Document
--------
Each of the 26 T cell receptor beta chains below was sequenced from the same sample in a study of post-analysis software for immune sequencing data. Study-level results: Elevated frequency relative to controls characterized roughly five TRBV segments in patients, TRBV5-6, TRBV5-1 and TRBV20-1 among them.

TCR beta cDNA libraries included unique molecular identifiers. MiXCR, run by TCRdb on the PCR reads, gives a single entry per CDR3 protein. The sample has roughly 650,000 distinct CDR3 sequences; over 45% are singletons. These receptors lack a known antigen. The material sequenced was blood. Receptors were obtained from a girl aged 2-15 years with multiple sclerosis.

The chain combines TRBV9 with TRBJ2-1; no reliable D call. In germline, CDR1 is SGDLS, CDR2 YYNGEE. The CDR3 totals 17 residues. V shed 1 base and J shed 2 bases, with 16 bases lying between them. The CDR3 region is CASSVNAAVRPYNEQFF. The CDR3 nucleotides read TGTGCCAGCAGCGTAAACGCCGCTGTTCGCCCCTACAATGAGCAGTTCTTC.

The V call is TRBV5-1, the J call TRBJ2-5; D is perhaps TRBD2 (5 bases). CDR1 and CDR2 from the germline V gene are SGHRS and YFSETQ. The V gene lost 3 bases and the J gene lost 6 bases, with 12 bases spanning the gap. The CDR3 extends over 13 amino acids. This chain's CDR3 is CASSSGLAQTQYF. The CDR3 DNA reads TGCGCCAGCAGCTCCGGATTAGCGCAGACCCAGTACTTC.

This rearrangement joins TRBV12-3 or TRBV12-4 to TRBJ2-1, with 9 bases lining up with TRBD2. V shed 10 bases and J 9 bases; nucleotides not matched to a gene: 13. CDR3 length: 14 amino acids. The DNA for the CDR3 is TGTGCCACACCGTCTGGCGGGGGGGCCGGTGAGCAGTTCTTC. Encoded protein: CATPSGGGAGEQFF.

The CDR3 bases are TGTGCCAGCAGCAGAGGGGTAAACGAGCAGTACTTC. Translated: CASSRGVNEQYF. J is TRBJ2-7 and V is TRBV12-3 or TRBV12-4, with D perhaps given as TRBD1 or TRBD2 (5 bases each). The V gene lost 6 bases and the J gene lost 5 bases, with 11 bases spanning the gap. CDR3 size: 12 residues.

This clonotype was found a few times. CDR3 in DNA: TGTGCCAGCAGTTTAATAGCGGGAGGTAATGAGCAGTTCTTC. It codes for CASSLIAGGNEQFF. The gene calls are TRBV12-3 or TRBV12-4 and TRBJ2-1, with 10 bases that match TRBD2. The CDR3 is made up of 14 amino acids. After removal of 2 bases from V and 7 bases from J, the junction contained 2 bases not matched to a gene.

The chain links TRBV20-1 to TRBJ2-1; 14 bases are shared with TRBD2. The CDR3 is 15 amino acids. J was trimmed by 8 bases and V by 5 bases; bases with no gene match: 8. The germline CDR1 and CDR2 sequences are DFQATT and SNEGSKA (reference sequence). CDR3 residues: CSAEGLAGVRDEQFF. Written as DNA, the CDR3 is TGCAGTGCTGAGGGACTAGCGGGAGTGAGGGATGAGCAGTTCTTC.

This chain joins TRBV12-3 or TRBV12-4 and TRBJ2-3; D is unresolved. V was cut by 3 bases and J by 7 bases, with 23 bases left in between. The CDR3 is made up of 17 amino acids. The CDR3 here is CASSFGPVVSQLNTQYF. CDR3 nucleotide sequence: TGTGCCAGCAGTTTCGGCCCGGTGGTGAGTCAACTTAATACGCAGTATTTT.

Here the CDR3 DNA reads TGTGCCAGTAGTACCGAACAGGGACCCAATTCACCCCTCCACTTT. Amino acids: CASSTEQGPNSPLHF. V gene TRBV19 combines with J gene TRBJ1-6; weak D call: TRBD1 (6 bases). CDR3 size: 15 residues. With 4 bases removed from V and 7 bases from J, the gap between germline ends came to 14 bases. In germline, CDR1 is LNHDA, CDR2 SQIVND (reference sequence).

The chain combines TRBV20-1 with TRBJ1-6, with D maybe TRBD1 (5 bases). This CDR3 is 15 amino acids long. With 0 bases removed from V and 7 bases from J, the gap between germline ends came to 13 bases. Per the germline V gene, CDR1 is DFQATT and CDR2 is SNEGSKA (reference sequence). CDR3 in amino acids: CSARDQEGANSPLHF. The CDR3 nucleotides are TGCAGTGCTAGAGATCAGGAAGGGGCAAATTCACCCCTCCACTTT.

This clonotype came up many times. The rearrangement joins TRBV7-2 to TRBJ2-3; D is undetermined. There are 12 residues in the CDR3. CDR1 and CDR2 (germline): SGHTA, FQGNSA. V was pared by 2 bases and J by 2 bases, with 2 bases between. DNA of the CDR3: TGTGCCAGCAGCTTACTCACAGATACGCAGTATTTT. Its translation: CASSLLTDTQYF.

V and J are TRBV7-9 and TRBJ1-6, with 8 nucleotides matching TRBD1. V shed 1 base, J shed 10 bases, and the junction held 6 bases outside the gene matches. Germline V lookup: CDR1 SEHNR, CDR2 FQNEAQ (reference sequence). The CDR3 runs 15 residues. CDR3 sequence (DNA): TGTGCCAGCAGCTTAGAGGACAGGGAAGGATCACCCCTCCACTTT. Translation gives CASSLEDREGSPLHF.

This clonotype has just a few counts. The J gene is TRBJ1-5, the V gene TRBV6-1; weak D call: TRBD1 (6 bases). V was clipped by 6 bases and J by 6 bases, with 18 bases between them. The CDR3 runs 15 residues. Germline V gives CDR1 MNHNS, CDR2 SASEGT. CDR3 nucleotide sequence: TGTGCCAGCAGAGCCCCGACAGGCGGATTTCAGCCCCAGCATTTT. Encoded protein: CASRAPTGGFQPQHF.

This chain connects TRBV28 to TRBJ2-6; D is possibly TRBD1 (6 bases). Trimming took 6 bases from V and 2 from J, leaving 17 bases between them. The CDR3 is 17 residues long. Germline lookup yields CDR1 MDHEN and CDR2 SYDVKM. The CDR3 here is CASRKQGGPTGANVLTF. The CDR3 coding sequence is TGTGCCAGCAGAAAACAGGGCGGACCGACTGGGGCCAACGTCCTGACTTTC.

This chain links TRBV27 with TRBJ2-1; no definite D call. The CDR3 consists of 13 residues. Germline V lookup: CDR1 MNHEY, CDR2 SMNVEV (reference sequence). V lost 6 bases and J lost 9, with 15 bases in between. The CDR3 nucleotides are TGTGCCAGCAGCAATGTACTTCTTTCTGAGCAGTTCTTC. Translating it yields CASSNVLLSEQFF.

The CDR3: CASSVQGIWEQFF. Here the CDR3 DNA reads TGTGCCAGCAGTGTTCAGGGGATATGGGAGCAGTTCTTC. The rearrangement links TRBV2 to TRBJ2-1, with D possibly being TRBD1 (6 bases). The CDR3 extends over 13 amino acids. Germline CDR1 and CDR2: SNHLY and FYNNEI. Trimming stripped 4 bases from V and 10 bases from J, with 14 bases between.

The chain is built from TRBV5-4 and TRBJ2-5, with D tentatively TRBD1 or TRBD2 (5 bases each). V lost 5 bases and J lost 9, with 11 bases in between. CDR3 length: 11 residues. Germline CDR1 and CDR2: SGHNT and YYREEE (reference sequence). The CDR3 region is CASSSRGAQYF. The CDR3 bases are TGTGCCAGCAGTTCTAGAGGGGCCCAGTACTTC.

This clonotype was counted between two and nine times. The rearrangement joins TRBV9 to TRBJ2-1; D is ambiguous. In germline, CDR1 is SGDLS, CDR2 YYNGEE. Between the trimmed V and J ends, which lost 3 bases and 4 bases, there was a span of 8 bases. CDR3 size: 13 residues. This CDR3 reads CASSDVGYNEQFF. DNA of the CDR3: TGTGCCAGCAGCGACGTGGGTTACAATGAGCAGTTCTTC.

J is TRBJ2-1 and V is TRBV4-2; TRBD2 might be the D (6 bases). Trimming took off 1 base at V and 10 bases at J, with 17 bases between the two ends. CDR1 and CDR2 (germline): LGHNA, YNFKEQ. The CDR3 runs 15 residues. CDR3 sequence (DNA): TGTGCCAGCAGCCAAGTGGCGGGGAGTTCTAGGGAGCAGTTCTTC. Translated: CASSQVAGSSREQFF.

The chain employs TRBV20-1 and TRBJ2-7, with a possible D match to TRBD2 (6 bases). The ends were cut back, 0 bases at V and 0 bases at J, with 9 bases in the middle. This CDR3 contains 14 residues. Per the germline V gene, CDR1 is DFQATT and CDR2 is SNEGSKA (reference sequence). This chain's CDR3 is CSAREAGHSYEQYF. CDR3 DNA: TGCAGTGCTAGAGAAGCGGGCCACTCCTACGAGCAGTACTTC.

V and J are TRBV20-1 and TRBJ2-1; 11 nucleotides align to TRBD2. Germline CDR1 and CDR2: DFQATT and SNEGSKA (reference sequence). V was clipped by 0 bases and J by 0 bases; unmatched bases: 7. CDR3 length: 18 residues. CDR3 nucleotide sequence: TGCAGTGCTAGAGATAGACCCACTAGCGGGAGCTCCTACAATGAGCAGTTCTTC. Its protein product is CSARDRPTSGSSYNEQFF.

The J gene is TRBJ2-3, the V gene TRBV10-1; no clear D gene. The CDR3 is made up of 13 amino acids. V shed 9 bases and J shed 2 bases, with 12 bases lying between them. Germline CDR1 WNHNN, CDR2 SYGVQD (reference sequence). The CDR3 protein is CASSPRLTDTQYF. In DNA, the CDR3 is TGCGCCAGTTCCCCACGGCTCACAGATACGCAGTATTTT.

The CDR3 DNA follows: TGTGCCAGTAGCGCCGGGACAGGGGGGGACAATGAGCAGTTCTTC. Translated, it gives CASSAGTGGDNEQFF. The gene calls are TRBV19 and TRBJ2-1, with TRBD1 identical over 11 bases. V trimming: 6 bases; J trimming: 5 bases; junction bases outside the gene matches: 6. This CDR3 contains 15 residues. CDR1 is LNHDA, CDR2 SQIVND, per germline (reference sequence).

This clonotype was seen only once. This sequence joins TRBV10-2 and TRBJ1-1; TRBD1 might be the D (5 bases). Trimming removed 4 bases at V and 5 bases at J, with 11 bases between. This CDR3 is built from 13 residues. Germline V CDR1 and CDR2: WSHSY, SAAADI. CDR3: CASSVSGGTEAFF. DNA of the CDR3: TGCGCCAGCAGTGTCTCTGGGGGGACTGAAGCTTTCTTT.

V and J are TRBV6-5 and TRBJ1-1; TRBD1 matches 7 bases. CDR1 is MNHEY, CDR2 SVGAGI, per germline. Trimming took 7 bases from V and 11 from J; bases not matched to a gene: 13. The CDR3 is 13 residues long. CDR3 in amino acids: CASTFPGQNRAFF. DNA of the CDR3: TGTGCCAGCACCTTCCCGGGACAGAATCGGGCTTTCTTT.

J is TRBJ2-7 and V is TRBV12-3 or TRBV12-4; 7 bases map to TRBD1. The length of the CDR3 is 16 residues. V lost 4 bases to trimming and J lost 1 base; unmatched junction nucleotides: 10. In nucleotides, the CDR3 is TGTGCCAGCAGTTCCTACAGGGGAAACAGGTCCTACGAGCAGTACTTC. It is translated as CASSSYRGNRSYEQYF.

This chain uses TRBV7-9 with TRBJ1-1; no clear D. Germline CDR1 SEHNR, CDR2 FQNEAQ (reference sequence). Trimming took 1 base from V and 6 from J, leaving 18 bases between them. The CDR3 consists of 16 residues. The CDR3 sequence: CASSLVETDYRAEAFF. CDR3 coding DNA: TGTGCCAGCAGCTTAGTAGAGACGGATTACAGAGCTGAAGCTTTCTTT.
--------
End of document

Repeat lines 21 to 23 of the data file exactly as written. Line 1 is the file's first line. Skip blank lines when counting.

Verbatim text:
The chain employs TRBV20-1 and TRBJ2-7, with a possible D match to TRBD2 (6 bases). The ends were cut back, 0 bases at V and 0 bases at J, with 9 bases in the middle. This CDR3 contains 14 residues. Per the germline V gene, CDR1 is DFQATT and CDR2 is SNEGSKA (reference sequence). This chain's CDR3 is CSAREAGHSYEQYF. CDR3 DNA: TGCAGTGCTAGAGAAGCGGGCCACTCCTACGAGCAGTACTTC.

V and J are TRBV20-1 and TRBJ2-1; 11 nucleotides align to TRBD2. Germline CDR1 and CDR2: DFQATT and SNEGSKA (reference sequence). V was clipped by 0 bases and J by 0 bases; unmatched bases: 7. CDR3 length: 18 residues. CDR3 nucleotide sequence: TGCAGTGCTAGAGATAGACCCACTAGCGGGAGCTCCTACAATGAGCAGTTCTTC. Its protein product is CSARDRPTSGSSYNEQFF.

The J gene is TRBJ2-3, the V gene TRBV10-1; no clear D gene. The CDR3 is made up of 13 amino acids. V shed 9 bases and J shed 2 bases, with 12 bases lying between them. Germline CDR1 WNHNN, CDR2 SYGVQD (reference sequence). The CDR3 protein is CASSPRLTDTQYF. In DNA, the CDR3 is TGCGCCAGTTCCCCACGGCTCACAGATACGCAGTATTTT.